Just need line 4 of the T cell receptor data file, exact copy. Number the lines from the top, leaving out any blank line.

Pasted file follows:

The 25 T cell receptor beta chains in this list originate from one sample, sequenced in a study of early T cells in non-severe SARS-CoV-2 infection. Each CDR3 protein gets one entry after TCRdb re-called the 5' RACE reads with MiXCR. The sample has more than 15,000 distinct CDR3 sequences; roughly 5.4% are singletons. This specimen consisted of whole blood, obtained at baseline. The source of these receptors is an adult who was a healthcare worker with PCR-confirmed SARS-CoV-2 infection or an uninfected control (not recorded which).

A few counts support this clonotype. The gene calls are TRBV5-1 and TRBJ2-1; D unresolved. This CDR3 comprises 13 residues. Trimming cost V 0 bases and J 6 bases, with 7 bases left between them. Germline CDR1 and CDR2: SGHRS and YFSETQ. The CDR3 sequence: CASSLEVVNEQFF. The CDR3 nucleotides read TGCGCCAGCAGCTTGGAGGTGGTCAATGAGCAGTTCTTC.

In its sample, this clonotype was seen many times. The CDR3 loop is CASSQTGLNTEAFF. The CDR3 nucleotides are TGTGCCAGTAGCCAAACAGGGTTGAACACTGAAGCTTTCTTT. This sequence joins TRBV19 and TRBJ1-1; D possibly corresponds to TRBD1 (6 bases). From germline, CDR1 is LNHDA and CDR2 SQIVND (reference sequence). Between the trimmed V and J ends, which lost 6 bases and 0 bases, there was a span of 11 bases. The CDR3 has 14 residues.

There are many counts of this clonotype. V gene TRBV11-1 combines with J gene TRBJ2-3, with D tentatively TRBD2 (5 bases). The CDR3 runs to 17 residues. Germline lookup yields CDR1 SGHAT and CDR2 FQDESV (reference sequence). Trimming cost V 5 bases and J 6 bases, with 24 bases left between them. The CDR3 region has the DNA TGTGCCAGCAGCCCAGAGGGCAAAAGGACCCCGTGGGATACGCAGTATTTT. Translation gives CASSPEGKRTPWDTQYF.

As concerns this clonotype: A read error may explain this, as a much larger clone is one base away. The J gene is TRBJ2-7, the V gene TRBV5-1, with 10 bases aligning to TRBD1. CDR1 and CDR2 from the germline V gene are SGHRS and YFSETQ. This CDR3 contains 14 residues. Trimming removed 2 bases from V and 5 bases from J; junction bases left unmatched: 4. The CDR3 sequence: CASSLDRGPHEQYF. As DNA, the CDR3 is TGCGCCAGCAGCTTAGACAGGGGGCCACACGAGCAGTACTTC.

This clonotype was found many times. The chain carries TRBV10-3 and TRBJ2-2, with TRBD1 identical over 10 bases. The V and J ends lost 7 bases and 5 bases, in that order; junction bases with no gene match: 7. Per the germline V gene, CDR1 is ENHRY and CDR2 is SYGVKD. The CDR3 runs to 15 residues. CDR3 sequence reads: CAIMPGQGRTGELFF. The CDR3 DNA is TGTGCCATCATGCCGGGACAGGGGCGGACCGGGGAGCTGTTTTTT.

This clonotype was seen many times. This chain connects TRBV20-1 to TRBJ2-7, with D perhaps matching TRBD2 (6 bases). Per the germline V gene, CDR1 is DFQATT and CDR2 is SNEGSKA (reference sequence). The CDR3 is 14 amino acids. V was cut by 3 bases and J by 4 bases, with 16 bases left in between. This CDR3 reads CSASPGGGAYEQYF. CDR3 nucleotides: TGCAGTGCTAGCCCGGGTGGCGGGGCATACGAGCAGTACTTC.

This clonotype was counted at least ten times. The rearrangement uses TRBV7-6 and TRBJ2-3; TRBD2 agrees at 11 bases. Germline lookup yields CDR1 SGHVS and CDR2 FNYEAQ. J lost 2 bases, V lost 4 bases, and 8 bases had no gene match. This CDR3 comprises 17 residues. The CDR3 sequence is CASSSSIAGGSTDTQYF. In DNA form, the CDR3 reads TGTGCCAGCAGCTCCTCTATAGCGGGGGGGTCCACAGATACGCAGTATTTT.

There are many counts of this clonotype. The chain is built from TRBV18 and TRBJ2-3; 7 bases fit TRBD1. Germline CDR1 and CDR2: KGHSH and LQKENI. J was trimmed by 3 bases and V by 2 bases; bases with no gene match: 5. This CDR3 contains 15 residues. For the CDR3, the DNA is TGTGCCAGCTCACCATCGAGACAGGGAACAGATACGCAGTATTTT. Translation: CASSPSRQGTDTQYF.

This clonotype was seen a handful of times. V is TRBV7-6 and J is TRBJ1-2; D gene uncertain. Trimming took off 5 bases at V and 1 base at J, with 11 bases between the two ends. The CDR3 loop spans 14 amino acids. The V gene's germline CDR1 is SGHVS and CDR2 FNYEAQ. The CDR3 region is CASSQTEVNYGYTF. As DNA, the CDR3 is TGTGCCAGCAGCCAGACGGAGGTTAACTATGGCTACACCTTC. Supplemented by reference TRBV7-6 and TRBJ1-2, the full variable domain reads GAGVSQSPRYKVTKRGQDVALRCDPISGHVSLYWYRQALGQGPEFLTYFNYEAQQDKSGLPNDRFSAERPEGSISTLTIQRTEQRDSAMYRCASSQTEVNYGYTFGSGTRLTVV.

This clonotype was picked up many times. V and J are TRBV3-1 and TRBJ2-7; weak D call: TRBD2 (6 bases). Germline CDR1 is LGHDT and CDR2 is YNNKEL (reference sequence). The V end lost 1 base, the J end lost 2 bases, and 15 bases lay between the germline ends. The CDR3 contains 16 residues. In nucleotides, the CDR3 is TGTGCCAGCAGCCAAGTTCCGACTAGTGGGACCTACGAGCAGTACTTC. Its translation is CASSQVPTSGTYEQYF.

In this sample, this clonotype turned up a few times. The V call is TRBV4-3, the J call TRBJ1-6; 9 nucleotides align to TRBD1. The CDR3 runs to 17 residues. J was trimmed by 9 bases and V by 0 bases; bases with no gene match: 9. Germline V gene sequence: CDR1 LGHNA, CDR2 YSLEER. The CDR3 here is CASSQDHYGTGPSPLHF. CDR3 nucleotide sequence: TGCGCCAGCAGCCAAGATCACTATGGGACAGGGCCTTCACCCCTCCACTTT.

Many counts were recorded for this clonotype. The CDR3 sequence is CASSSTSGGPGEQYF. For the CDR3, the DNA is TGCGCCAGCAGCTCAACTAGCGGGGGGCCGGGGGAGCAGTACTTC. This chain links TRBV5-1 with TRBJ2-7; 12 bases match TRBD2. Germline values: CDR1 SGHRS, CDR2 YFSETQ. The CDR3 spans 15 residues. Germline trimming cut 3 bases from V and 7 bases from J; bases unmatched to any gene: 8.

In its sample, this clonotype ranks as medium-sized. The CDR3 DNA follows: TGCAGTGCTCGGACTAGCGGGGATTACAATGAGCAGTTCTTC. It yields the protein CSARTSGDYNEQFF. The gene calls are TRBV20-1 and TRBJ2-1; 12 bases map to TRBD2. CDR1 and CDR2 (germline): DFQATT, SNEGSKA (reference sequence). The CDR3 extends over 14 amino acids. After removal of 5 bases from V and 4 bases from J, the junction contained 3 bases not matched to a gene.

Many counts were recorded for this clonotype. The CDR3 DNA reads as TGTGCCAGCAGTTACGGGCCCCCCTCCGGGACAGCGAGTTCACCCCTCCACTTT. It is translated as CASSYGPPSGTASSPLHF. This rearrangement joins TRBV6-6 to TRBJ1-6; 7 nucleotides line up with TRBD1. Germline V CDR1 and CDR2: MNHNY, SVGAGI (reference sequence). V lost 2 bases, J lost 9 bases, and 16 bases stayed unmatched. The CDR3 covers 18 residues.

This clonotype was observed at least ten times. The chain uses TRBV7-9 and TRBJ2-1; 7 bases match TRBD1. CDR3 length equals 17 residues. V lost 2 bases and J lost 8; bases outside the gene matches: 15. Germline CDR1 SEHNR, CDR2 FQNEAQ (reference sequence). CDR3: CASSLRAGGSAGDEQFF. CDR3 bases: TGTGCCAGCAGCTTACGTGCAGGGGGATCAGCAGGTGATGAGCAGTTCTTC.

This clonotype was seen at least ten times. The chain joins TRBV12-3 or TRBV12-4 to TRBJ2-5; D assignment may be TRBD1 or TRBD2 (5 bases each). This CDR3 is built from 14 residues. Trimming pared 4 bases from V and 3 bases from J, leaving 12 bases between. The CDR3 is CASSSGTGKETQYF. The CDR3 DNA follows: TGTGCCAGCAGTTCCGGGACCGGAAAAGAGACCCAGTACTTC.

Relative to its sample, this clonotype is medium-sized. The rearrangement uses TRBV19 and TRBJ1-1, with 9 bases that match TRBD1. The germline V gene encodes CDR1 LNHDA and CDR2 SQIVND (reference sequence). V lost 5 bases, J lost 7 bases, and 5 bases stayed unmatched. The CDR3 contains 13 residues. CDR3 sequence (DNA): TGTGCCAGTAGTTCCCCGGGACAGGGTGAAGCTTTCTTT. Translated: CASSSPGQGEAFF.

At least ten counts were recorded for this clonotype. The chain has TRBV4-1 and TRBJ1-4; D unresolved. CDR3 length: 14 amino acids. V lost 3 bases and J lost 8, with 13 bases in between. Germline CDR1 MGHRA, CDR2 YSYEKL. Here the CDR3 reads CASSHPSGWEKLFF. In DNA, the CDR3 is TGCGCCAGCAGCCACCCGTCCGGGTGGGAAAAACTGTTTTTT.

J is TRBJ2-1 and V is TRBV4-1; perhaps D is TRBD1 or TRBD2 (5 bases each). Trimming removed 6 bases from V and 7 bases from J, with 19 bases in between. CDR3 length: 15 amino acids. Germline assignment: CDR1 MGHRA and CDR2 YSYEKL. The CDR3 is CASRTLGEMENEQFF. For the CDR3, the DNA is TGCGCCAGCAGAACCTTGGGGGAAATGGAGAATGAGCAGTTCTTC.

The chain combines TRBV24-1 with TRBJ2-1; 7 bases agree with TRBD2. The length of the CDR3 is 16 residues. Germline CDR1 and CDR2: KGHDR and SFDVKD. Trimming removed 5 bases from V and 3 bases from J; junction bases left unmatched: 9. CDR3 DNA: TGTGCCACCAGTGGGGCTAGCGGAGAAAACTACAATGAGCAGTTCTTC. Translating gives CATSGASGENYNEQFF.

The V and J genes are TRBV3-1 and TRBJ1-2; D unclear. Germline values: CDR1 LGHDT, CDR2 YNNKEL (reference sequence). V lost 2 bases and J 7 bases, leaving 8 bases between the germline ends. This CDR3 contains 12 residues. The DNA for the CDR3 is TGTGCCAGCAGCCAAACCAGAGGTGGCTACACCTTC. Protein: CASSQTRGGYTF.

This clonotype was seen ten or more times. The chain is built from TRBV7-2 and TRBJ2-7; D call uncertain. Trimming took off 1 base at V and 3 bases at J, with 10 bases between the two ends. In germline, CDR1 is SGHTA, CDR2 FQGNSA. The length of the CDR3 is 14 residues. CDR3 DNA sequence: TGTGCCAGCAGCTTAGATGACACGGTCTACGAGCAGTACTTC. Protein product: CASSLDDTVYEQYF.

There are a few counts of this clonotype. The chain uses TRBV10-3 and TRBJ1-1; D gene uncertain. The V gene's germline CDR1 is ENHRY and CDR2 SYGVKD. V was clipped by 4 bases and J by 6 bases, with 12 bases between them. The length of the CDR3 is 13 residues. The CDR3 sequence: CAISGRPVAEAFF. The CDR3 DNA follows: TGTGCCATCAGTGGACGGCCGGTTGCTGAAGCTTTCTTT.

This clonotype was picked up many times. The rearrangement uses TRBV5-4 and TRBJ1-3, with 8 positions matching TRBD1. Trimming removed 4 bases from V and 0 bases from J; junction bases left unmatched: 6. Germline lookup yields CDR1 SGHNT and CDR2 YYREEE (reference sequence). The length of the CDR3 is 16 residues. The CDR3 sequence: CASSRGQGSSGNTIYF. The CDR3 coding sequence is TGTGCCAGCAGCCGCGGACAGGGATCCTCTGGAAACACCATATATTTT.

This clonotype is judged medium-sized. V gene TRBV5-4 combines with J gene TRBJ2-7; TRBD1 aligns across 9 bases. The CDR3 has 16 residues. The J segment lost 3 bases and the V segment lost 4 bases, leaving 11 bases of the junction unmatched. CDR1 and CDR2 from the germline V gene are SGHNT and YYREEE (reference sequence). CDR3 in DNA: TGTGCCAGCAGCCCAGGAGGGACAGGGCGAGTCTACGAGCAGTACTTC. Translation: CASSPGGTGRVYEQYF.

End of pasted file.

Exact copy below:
There are many counts of this clonotype. V gene TRBV11-1 combines with J gene TRBJ2-3, with D tentatively TRBD2 (5 bases). The CDR3 runs to 17 residues. Germline lookup yields CDR1 SGHAT and CDR2 FQDESV (reference sequence). Trimming cost V 5 bases and J 6 bases, with 24 bases left between them. The CDR3 region has the DNA TGTGCCAGCAGCCCAGAGGGCAAAAGGACCCCGTGGGATACGCAGTATTTT. Translation gives CASSPEGKRTPWDTQYF.